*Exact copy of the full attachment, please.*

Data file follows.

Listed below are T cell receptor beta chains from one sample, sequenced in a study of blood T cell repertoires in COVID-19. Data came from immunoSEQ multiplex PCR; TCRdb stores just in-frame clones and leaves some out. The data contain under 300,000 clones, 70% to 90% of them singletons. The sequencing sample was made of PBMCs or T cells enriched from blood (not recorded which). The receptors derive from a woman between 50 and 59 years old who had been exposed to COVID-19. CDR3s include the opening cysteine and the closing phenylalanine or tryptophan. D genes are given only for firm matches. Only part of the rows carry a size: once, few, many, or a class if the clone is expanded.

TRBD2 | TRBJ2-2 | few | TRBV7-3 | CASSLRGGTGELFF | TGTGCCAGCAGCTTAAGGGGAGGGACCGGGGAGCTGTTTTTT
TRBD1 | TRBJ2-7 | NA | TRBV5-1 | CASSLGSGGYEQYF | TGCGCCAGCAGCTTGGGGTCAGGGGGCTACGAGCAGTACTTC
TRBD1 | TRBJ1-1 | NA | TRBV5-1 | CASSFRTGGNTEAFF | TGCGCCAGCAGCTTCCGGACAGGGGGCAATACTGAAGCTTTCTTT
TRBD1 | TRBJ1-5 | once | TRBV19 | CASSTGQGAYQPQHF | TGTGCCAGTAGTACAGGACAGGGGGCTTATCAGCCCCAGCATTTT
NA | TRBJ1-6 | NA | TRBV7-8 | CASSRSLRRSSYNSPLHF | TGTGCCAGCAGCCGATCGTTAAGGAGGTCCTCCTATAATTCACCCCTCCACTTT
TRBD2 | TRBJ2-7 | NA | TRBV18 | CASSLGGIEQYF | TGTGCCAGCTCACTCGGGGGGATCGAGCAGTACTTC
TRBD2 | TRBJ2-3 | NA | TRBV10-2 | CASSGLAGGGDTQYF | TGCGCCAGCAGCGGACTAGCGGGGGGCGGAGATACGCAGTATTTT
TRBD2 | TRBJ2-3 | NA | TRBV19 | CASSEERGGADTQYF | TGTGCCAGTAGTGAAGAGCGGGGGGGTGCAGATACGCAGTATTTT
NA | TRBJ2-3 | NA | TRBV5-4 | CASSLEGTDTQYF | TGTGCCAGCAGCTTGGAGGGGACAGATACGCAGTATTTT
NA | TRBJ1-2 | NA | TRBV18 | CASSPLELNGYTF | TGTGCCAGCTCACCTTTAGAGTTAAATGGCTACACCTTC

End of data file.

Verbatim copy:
Listed below are T cell receptor beta chains from one sample, sequenced in a study of blood T cell repertoires in COVID-19. Data came from immunoSEQ multiplex PCR; TCRdb stores just in-frame clones and leaves some out. The data contain under 300,000 clones, 70% to 90% of them singletons. The sequencing sample was made of PBMCs or T cells enriched from blood (not recorded which). The receptors derive from a woman between 50 and 59 years old who had been exposed to COVID-19. CDR3s include the opening cysteine and the closing phenylalanine or tryptophan. D genes are given only for firm matches. Only part of the rows carry a size: once, few, many, or a class if the clone is expanded.

TRBD2 | TRBJ2-2 | few | TRBV7-3 | CASSLRGGTGELFF | TGTGCCAGCAGCTTAAGGGGAGGGACCGGGGAGCTGTTTTTT
TRBD1 | TRBJ2-7 | NA | TRBV5-1 | CASSLGSGGYEQYF | TGCGCCAGCAGCTTGGGGTCAGGGGGCTACGAGCAGTACTTC
TRBD1 | TRBJ1-1 | NA | TRBV5-1 | CASSFRTGGNTEAFF | TGCGCCAGCAGCTTCCGGACAGGGGGCAATACTGAAGCTTTCTTT
TRBD1 | TRBJ1-5 | once | TRBV19 | CASSTGQGAYQPQHF | TGTGCCAGTAGTACAGGACAGGGGGCTTATCAGCCCCAGCATTTT
NA | TRBJ1-6 | NA | TRBV7-8 | CASSRSLRRSSYNSPLHF | TGTGCCAGCAGCCGATCGTTAAGGAGGTCCTCCTATAATTCACCCCTCCACTTT
TRBD2 | TRBJ2-7 | NA | TRBV18 | CASSLGGIEQYF | TGTGCCAGCTCACTCGGGGGGATCGAGCAGTACTTC
TRBD2 | TRBJ2-3 | NA | TRBV10-2 | CASSGLAGGGDTQYF | TGCGCCAGCAGCGGACTAGCGGGGGGCGGAGATACGCAGTATTTT
TRBD2 | TRBJ2-3 | NA | TRBV19 | CASSEERGGADTQYF | TGTGCCAGTAGTGAAGAGCGGGGGGGTGCAGATACGCAGTATTTT
NA | TRBJ2-3 | NA | TRBV5-4 | CASSLEGTDTQYF | TGTGCCAGCAGCTTGGAGGGGACAGATACGCAGTATTTT
NA | TRBJ1-2 | NA | TRBV18 | CASSPLELNGYTF | TGTGCCAGCTCACCTTTAGAGTTAAATGGCTACACCTTC